Cooking is a means of expressing myself, and as a Korean, I wanted to cook Korean cuisine that was not only the familiar type everyone knows, but also unique to Koreans. It's rewarding when guests understand my cooking and say that mine is distinctive and creative. Taste is subjective and there is no definitive answer. Some may find my cooking delicious, while others may not feel the same. However, I hope that dining at Suragan will be a unique experience for my guests. Through the concept of the old Korean recipes, I feel like I am having a conversation with my ancestors while creating modern Korean dishes, which is fascinating and enjoyable.

Furthermore, ever since my time at the Culinary Institute of America, I have translated approximately 30 fine-dining cookbooks from English to Korean, including renowned titles such as Modernist Cuisine, French Laundry, Alinea, elBulli, El Celler de Can Roca, Atelier Crenn, Manresa, and Benu. The reason I started translating these cookbooks was that I hated the feeling of forgetting the techniques the chef explained after reading the cookbook. By translating them into Korean, I could have the recipes easily accessible and searchable whenever I needed them. It also made me feel connected to the chefs who wrote the books.

TM: Who or what has been the greatest influence on your culinary journey?

JC: One of my greatest influences is British celebrity chef Heston Blumenthal. He, as a chef, explains how dishes can become perfect by using scientific methods, not just cooking techniques. There was a restaurant called Dinner by Heston Blumenthal where he actually translated old English recipes. That was a big influence because it showed that you can take the amazing books that were written by our ancestors and bring them forward to the modern world.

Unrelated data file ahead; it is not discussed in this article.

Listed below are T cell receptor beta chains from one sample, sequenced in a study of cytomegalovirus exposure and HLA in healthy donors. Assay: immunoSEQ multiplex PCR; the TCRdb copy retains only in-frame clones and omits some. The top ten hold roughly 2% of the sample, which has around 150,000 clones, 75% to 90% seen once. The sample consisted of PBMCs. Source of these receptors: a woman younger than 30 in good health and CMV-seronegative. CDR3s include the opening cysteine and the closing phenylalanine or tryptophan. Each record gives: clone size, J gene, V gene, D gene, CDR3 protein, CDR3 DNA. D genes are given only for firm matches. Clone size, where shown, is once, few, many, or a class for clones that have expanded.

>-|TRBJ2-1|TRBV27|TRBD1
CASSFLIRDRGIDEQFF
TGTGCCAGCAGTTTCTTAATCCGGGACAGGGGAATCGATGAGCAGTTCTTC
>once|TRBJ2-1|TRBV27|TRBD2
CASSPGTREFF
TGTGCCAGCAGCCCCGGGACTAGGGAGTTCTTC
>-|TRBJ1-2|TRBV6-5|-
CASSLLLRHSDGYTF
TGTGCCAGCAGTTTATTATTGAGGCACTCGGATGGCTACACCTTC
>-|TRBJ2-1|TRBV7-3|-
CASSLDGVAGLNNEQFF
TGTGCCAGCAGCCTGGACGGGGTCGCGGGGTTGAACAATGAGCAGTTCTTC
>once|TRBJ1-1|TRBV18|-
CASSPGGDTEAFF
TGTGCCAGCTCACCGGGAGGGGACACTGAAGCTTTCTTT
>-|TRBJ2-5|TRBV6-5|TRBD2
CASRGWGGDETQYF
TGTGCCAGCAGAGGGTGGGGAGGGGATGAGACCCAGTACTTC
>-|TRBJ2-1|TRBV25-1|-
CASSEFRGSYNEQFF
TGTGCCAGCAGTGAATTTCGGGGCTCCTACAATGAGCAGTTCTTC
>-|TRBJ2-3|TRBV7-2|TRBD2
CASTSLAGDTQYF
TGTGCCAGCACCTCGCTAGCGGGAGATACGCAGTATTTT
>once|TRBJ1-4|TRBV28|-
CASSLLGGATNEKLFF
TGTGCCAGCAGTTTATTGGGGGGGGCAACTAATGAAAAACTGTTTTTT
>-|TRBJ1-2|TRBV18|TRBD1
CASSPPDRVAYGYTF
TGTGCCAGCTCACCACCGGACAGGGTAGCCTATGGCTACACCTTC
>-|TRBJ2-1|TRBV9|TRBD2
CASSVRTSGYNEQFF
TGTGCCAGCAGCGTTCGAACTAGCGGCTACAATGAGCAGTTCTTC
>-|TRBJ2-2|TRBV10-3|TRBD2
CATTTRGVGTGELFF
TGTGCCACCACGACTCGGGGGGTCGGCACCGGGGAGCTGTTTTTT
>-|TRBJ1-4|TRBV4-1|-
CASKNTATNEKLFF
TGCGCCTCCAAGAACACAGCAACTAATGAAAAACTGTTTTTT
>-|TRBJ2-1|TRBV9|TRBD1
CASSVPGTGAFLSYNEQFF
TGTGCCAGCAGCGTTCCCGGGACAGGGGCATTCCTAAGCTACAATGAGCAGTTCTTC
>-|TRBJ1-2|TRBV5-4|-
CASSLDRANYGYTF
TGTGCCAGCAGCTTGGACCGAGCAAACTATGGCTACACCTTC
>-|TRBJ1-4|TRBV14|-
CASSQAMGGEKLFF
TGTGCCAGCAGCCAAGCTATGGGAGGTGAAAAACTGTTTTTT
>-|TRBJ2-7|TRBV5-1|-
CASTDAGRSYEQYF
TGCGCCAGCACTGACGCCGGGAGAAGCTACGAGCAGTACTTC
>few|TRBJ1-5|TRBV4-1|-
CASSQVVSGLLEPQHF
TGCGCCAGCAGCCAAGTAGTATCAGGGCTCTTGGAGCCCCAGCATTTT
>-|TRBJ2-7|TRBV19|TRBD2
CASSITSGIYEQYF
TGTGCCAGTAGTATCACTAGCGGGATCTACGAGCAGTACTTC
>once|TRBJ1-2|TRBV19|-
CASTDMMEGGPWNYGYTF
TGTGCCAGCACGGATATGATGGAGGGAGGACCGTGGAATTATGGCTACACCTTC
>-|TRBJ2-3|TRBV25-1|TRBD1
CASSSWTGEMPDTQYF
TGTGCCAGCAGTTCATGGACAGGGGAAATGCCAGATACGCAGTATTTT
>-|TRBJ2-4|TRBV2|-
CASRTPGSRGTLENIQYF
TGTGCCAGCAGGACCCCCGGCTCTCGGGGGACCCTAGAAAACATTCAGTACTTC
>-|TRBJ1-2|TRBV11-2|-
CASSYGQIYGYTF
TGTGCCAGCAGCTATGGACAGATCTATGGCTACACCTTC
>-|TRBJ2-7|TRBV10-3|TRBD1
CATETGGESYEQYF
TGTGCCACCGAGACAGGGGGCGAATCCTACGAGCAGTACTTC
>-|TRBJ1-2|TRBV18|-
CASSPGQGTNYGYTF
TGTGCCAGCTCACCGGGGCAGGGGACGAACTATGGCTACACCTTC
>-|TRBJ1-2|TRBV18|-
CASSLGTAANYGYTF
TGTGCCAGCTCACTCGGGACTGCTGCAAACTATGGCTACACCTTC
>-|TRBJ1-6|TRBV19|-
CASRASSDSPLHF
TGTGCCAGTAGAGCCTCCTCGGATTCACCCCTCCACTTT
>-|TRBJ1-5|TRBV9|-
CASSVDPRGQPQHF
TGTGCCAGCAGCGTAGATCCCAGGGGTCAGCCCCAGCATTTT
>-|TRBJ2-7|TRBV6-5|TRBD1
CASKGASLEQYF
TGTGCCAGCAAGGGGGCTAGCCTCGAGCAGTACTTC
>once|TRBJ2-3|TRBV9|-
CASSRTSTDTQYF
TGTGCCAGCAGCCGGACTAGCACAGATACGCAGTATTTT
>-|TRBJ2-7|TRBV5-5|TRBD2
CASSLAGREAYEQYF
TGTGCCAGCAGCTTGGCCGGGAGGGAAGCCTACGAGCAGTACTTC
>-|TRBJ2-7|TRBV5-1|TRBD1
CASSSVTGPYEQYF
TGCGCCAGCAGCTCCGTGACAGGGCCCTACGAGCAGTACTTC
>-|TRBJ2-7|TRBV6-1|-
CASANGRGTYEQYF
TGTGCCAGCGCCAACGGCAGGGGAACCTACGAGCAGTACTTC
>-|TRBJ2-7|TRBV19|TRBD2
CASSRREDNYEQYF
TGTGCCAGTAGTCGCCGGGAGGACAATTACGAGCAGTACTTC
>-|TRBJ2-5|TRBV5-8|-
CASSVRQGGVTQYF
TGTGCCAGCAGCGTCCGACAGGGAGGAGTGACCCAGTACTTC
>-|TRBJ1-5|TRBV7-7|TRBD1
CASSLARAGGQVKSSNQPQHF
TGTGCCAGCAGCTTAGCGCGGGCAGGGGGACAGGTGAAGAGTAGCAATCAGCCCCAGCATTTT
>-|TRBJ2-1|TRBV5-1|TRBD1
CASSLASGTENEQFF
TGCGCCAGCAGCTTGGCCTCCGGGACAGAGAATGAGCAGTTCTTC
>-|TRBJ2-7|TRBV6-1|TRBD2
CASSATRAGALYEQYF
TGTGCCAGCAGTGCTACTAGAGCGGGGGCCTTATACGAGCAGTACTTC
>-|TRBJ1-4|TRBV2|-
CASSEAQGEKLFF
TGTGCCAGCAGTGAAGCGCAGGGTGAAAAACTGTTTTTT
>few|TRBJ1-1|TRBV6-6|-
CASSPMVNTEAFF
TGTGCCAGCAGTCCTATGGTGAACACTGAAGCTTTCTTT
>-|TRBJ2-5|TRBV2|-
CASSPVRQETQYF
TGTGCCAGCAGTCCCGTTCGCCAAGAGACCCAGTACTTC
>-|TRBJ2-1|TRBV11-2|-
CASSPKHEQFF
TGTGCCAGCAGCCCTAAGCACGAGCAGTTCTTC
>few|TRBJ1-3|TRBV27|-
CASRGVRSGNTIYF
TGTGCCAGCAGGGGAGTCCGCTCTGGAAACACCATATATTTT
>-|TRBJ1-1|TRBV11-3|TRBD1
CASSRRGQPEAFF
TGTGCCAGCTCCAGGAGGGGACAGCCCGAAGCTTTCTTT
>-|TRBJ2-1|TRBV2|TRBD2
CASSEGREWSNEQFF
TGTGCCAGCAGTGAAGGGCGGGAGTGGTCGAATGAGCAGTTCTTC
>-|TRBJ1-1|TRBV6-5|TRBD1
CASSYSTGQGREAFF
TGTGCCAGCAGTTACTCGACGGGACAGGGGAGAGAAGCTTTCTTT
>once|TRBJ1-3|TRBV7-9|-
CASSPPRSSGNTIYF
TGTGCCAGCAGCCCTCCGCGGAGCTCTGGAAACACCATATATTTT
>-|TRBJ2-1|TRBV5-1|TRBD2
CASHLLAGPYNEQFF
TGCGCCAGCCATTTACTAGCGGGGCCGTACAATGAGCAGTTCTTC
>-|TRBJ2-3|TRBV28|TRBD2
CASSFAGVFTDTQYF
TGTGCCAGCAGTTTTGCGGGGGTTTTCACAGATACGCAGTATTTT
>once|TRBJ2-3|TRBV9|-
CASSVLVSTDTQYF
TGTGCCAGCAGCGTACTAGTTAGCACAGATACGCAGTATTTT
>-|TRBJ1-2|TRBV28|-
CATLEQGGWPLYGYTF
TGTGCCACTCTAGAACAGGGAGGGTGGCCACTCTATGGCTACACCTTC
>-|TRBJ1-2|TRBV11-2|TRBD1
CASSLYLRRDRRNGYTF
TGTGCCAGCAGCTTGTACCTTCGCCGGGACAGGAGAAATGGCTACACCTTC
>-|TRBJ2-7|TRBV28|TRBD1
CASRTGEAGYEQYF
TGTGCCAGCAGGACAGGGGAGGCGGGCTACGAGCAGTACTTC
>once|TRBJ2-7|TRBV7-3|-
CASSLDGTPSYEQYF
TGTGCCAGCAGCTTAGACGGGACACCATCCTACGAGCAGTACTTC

TM: What dish on your current menu do you feel represents you the most?

JC: I would say the smoked edible oyster shell. I created it myself through experimentation, and it's probably the first time that anyone has done it—where someone has created this type of a shell to complement the oyster itself. It represents me because I have always wanted to go on a journey where I could create something new instead of just following the status quo.

TM: What do you think is people's impression of Korean food, and how do you reimagine it in what you create?

JC: The thing about Korean cuisine is that, compared to everywhere else in the world, Korean people have a central perception into what Korean food should be. Then when you add Western ingredients, it often gets perceived as something that is not Korean, and they call it fusion. A lot of Korean chefs learn Western cuisine or Japanese cuisine first. Because of this, there’s a perception that they are straying away from their heritage even though they're doing Korean cuisine.

I’m basing my cuisine behind these old books because I want to preserve our identity and showcase our culture—even if other people in Korea might not see this as Korean food. I would love for people to think, “Hey, this is Korean food because you're creating Korean experiences and Korean food in general.” I do not want to be viewed as French-Korean or Japanese-Korean fusion or something else. I want to make sure that we are rooted in Korea, but through using our techniques to elevate and actually bring forward an amazing Korean meal.

Disclaimer: This interview has been edited for clarity.